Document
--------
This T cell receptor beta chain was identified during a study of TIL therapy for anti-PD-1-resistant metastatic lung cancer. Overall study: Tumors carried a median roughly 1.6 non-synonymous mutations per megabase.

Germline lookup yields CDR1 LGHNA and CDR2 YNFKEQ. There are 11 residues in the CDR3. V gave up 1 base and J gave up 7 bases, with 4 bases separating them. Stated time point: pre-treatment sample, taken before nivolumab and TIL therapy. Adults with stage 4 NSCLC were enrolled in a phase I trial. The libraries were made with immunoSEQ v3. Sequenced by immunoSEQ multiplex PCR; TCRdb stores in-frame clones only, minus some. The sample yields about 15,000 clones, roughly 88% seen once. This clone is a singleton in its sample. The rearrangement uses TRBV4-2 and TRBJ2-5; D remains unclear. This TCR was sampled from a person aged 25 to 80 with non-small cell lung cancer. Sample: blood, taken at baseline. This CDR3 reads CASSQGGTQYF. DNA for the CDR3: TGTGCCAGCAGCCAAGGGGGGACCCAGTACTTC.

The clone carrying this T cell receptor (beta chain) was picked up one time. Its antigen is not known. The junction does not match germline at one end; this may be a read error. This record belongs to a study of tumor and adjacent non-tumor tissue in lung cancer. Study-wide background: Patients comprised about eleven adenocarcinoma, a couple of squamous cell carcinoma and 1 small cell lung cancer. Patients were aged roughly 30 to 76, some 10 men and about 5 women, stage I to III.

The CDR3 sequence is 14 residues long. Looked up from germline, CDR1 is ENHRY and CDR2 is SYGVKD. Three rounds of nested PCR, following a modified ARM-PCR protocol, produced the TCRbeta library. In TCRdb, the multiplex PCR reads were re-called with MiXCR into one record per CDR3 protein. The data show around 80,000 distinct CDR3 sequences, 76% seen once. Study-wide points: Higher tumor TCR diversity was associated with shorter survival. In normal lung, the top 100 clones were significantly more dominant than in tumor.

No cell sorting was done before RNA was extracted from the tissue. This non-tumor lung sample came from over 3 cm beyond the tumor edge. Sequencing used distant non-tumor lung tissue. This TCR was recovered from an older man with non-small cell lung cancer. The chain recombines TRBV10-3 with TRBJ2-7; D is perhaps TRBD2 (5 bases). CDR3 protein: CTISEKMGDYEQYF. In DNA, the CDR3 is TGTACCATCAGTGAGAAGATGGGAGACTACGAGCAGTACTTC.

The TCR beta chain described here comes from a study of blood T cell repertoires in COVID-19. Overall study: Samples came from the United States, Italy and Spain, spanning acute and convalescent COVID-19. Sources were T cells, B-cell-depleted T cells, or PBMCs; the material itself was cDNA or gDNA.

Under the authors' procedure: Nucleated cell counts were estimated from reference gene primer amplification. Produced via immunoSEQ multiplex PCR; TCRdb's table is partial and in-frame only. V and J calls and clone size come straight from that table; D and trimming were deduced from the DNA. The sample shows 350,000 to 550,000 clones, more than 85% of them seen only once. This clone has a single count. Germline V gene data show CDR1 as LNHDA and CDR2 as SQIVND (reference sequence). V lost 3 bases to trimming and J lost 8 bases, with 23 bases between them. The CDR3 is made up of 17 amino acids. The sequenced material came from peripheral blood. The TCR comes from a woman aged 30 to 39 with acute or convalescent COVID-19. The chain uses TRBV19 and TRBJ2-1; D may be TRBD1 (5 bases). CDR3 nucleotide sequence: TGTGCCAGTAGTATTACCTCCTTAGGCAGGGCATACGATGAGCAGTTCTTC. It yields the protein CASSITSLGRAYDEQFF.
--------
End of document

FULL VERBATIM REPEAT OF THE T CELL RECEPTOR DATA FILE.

This T cell receptor beta chain was identified during a study of TIL therapy for anti-PD-1-resistant metastatic lung cancer. Overall study: Tumors carried a median roughly 1.6 non-synonymous mutations per megabase.

Germline lookup yields CDR1 LGHNA and CDR2 YNFKEQ. There are 11 residues in the CDR3. V gave up 1 base and J gave up 7 bases, with 4 bases separating them. Stated time point: pre-treatment sample, taken before nivolumab and TIL therapy. Adults with stage 4 NSCLC were enrolled in a phase I trial. The libraries were made with immunoSEQ v3. Sequenced by immunoSEQ multiplex PCR; TCRdb stores in-frame clones only, minus some. The sample yields about 15,000 clones, roughly 88% seen once. This clone is a singleton in its sample. The rearrangement uses TRBV4-2 and TRBJ2-5; D remains unclear. This TCR was sampled from a person aged 25 to 80 with non-small cell lung cancer. Sample: blood, taken at baseline. This CDR3 reads CASSQGGTQYF. DNA for the CDR3: TGTGCCAGCAGCCAAGGGGGGACCCAGTACTTC.

The clone carrying this T cell receptor (beta chain) was picked up one time. Its antigen is not known. The junction does not match germline at one end; this may be a read error. This record belongs to a study of tumor and adjacent non-tumor tissue in lung cancer. Study-wide background: Patients comprised about eleven adenocarcinoma, a couple of squamous cell carcinoma and 1 small cell lung cancer. Patients were aged roughly 30 to 76, some 10 men and about 5 women, stage I to III.

The CDR3 sequence is 14 residues long. Looked up from germline, CDR1 is ENHRY and CDR2 is SYGVKD. Three rounds of nested PCR, following a modified ARM-PCR protocol, produced the TCRbeta library. In TCRdb, the multiplex PCR reads were re-called with MiXCR into one record per CDR3 protein. The data show around 80,000 distinct CDR3 sequences, 76% seen once. Study-wide points: Higher tumor TCR diversity was associated with shorter survival. In normal lung, the top 100 clones were significantly more dominant than in tumor.

No cell sorting was done before RNA was extracted from the tissue. This non-tumor lung sample came from over 3 cm beyond the tumor edge. Sequencing used distant non-tumor lung tissue. This TCR was recovered from an older man with non-small cell lung cancer. The chain recombines TRBV10-3 with TRBJ2-7; D is perhaps TRBD2 (5 bases). CDR3 protein: CTISEKMGDYEQYF. In DNA, the CDR3 is TGTACCATCAGTGAGAAGATGGGAGACTACGAGCAGTACTTC.

The TCR beta chain described here comes from a study of blood T cell repertoires in COVID-19. Overall study: Samples came from the United States, Italy and Spain, spanning acute and convalescent COVID-19. Sources were T cells, B-cell-depleted T cells, or PBMCs; the material itself was cDNA or gDNA.

Under the authors' procedure: Nucleated cell counts were estimated from reference gene primer amplification. Produced via immunoSEQ multiplex PCR; TCRdb's table is partial and in-frame only. V and J calls and clone size come straight from that table; D and trimming were deduced from the DNA. The sample shows 350,000 to 550,000 clones, more than 85% of them seen only once. This clone has a single count. Germline V gene data show CDR1 as LNHDA and CDR2 as SQIVND (reference sequence). V lost 3 bases to trimming and J lost 8 bases, with 23 bases between them. The CDR3 is made up of 17 amino acids. The sequenced material came from peripheral blood. The TCR comes from a woman aged 30 to 39 with acute or convalescent COVID-19. The chain uses TRBV19 and TRBJ2-1; D may be TRBD1 (5 bases). CDR3 nucleotide sequence: TGTGCCAGTAGTATTACCTCCTTAGGCAGGGCATACGATGAGCAGTTCTTC. It yields the protein CASSITSLGRAYDEQFF.